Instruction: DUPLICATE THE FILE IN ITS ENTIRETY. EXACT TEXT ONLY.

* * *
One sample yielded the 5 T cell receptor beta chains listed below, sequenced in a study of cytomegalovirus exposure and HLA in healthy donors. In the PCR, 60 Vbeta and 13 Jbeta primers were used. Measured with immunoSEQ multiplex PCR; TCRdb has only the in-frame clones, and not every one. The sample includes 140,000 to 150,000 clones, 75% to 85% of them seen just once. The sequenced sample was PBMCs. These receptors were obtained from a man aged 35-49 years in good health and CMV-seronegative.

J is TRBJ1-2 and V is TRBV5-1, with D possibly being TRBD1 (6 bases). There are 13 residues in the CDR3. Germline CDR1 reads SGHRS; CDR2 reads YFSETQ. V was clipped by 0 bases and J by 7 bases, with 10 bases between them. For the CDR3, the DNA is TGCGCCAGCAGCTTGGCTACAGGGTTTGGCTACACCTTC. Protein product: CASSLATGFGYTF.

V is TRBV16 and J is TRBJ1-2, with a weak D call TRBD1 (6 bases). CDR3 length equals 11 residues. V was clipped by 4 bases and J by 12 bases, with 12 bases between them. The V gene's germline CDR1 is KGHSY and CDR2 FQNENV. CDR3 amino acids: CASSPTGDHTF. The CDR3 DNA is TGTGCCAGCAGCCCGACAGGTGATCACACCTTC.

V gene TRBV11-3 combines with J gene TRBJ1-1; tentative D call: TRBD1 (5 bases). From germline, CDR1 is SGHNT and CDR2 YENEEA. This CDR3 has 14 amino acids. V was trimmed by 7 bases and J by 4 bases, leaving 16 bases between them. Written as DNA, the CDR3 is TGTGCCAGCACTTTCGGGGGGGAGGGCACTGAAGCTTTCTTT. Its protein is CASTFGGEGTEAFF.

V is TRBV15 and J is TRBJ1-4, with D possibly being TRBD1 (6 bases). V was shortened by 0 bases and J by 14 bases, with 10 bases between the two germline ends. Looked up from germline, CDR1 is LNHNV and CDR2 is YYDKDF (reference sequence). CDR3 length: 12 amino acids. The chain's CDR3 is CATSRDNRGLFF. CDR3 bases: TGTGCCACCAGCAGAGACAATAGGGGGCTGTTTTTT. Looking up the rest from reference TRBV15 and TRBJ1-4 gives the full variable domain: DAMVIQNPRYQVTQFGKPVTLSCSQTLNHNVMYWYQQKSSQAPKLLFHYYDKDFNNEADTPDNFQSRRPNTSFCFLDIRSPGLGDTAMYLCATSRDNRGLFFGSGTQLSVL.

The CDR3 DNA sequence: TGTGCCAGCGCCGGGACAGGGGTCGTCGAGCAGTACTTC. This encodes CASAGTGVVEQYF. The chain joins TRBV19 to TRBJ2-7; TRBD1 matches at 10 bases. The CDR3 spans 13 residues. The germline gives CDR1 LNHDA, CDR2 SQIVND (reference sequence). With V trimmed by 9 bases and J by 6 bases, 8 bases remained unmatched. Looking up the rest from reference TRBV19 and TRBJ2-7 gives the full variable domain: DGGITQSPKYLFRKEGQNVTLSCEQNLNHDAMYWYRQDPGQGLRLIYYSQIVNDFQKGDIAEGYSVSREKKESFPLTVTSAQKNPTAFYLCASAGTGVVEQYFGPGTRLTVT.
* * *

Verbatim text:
One sample yielded the 5 T cell receptor beta chains listed below, sequenced in a study of cytomegalovirus exposure and HLA in healthy donors. In the PCR, 60 Vbeta and 13 Jbeta primers were used. Measured with immunoSEQ multiplex PCR; TCRdb has only the in-frame clones, and not every one. The sample includes 140,000 to 150,000 clones, 75% to 85% of them seen just once. The sequenced sample was PBMCs. These receptors were obtained from a man aged 35-49 years in good health and CMV-seronegative.

J is TRBJ1-2 and V is TRBV5-1, with D possibly being TRBD1 (6 bases). There are 13 residues in the CDR3. Germline CDR1 reads SGHRS; CDR2 reads YFSETQ. V was clipped by 0 bases and J by 7 bases, with 10 bases between them. For the CDR3, the DNA is TGCGCCAGCAGCTTGGCTACAGGGTTTGGCTACACCTTC. Protein product: CASSLATGFGYTF.

V is TRBV16 and J is TRBJ1-2, with a weak D call TRBD1 (6 bases). CDR3 length equals 11 residues. V was clipped by 4 bases and J by 12 bases, with 12 bases between them. The V gene's germline CDR1 is KGHSY and CDR2 FQNENV. CDR3 amino acids: CASSPTGDHTF. The CDR3 DNA is TGTGCCAGCAGCCCGACAGGTGATCACACCTTC.

V gene TRBV11-3 combines with J gene TRBJ1-1; tentative D call: TRBD1 (5 bases). From germline, CDR1 is SGHNT and CDR2 YENEEA. This CDR3 has 14 amino acids. V was trimmed by 7 bases and J by 4 bases, leaving 16 bases between them. Written as DNA, the CDR3 is TGTGCCAGCACTTTCGGGGGGGAGGGCACTGAAGCTTTCTTT. Its protein is CASTFGGEGTEAFF.

V is TRBV15 and J is TRBJ1-4, with D possibly being TRBD1 (6 bases). V was shortened by 0 bases and J by 14 bases, with 10 bases between the two germline ends. Looked up from germline, CDR1 is LNHNV and CDR2 is YYDKDF (reference sequence). CDR3 length: 12 amino acids. The chain's CDR3 is CATSRDNRGLFF. CDR3 bases: TGTGCCACCAGCAGAGACAATAGGGGGCTGTTTTTT. Looking up the rest from reference TRBV15 and TRBJ1-4 gives the full variable domain: DAMVIQNPRYQVTQFGKPVTLSCSQTLNHNVMYWYQQKSSQAPKLLFHYYDKDFNNEADTPDNFQSRRPNTSFCFLDIRSPGLGDTAMYLCATSRDNRGLFFGSGTQLSVL.

The CDR3 DNA sequence: TGTGCCAGCGCCGGGACAGGGGTCGTCGAGCAGTACTTC. This encodes CASAGTGVVEQYF. The chain joins TRBV19 to TRBJ2-7; TRBD1 matches at 10 bases. The CDR3 spans 13 residues. The germline gives CDR1 LNHDA, CDR2 SQIVND (reference sequence). With V trimmed by 9 bases and J by 6 bases, 8 bases remained unmatched. Looking up the rest from reference TRBV19 and TRBJ2-7 gives the full variable domain: DGGITQSPKYLFRKEGQNVTLSCEQNLNHDAMYWYRQDPGQGLRLIYYSQIVNDFQKGDIAEGYSVSREKKESFPLTVTSAQKNPTAFYLCASAGTGVVEQYFGPGTRLTVT.